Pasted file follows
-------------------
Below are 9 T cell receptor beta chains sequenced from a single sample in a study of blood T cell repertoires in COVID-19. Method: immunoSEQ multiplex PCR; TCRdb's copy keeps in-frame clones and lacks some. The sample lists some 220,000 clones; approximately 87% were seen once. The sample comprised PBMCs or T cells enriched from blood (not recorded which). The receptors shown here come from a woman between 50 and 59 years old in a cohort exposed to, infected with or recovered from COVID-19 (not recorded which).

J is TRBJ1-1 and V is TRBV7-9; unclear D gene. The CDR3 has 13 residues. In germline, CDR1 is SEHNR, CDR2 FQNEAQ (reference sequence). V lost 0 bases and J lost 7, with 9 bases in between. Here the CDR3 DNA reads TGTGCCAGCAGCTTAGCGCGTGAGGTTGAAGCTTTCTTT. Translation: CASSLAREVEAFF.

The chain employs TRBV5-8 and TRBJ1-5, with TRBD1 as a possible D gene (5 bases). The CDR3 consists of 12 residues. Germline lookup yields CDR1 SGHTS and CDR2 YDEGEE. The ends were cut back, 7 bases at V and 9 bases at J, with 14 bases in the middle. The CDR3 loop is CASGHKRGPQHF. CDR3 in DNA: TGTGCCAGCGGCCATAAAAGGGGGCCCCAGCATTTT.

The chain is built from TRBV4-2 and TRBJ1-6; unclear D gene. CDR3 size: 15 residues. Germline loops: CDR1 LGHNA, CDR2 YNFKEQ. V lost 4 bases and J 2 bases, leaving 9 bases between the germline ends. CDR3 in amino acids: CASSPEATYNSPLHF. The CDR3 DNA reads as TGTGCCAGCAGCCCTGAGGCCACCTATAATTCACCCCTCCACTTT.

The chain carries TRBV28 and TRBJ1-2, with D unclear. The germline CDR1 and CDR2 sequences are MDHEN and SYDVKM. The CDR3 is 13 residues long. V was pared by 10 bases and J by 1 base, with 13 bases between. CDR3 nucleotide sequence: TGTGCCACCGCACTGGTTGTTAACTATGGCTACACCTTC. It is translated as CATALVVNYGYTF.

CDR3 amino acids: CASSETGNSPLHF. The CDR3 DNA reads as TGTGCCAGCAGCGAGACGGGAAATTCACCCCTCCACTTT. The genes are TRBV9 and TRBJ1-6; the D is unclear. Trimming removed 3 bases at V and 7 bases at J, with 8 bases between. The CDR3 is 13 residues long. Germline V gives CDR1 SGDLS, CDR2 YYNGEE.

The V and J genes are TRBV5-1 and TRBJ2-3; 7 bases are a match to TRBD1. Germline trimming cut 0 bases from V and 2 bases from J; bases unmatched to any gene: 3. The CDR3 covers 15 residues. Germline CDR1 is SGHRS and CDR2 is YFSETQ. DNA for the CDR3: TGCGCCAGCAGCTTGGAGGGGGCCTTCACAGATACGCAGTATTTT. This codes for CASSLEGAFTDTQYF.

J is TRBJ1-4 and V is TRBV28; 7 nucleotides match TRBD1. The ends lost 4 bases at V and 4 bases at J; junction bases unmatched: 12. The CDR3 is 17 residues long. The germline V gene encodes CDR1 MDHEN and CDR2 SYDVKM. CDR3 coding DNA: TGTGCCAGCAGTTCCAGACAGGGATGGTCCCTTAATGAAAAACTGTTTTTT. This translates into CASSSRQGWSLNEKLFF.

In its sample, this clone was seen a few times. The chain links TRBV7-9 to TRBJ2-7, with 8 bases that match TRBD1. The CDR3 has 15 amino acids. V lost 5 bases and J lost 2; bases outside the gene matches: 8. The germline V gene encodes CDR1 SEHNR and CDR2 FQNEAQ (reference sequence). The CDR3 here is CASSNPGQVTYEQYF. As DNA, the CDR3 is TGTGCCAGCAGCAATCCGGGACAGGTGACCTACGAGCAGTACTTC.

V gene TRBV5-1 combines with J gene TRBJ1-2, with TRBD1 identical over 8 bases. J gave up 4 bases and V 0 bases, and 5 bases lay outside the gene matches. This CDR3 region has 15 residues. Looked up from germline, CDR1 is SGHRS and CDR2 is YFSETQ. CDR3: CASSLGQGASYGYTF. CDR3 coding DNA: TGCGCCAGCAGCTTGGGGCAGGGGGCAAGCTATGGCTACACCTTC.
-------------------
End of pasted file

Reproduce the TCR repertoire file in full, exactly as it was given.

Below are 9 T cell receptor beta chains sequenced from a single sample in a study of blood T cell repertoires in COVID-19. Method: immunoSEQ multiplex PCR; TCRdb's copy keeps in-frame clones and lacks some. The sample lists some 220,000 clones; approximately 87% were seen once. The sample comprised PBMCs or T cells enriched from blood (not recorded which). The receptors shown here come from a woman between 50 and 59 years old in a cohort exposed to, infected with or recovered from COVID-19 (not recorded which).

J is TRBJ1-1 and V is TRBV7-9; unclear D gene. The CDR3 has 13 residues. In germline, CDR1 is SEHNR, CDR2 FQNEAQ (reference sequence). V lost 0 bases and J lost 7, with 9 bases in between. Here the CDR3 DNA reads TGTGCCAGCAGCTTAGCGCGTGAGGTTGAAGCTTTCTTT. Translation: CASSLAREVEAFF.

The chain employs TRBV5-8 and TRBJ1-5, with TRBD1 as a possible D gene (5 bases). The CDR3 consists of 12 residues. Germline lookup yields CDR1 SGHTS and CDR2 YDEGEE. The ends were cut back, 7 bases at V and 9 bases at J, with 14 bases in the middle. The CDR3 loop is CASGHKRGPQHF. CDR3 in DNA: TGTGCCAGCGGCCATAAAAGGGGGCCCCAGCATTTT.

The chain is built from TRBV4-2 and TRBJ1-6; unclear D gene. CDR3 size: 15 residues. Germline loops: CDR1 LGHNA, CDR2 YNFKEQ. V lost 4 bases and J 2 bases, leaving 9 bases between the germline ends. CDR3 in amino acids: CASSPEATYNSPLHF. The CDR3 DNA reads as TGTGCCAGCAGCCCTGAGGCCACCTATAATTCACCCCTCCACTTT.

The chain carries TRBV28 and TRBJ1-2, with D unclear. The germline CDR1 and CDR2 sequences are MDHEN and SYDVKM. The CDR3 is 13 residues long. V was pared by 10 bases and J by 1 base, with 13 bases between. CDR3 nucleotide sequence: TGTGCCACCGCACTGGTTGTTAACTATGGCTACACCTTC. It is translated as CATALVVNYGYTF.

CDR3 amino acids: CASSETGNSPLHF. The CDR3 DNA reads as TGTGCCAGCAGCGAGACGGGAAATTCACCCCTCCACTTT. The genes are TRBV9 and TRBJ1-6; the D is unclear. Trimming removed 3 bases at V and 7 bases at J, with 8 bases between. The CDR3 is 13 residues long. Germline V gives CDR1 SGDLS, CDR2 YYNGEE.

The V and J genes are TRBV5-1 and TRBJ2-3; 7 bases are a match to TRBD1. Germline trimming cut 0 bases from V and 2 bases from J; bases unmatched to any gene: 3. The CDR3 covers 15 residues. Germline CDR1 is SGHRS and CDR2 is YFSETQ. DNA for the CDR3: TGCGCCAGCAGCTTGGAGGGGGCCTTCACAGATACGCAGTATTTT. This codes for CASSLEGAFTDTQYF.

J is TRBJ1-4 and V is TRBV28; 7 nucleotides match TRBD1. The ends lost 4 bases at V and 4 bases at J; junction bases unmatched: 12. The CDR3 is 17 residues long. The germline V gene encodes CDR1 MDHEN and CDR2 SYDVKM. CDR3 coding DNA: TGTGCCAGCAGTTCCAGACAGGGATGGTCCCTTAATGAAAAACTGTTTTTT. This translates into CASSSRQGWSLNEKLFF.

In its sample, this clone was seen a few times. The chain links TRBV7-9 to TRBJ2-7, with 8 bases that match TRBD1. The CDR3 has 15 amino acids. V lost 5 bases and J lost 2; bases outside the gene matches: 8. The germline V gene encodes CDR1 SEHNR and CDR2 FQNEAQ (reference sequence). The CDR3 here is CASSNPGQVTYEQYF. As DNA, the CDR3 is TGTGCCAGCAGCAATCCGGGACAGGTGACCTACGAGCAGTACTTC.

V gene TRBV5-1 combines with J gene TRBJ1-2, with TRBD1 identical over 8 bases. J gave up 4 bases and V 0 bases, and 5 bases lay outside the gene matches. This CDR3 region has 15 residues. Looked up from germline, CDR1 is SGHRS and CDR2 is YFSETQ. CDR3: CASSLGQGASYGYTF. CDR3 coding DNA: TGCGCCAGCAGCTTGGGGCAGGGGGCAAGCTATGGCTACACCTTC.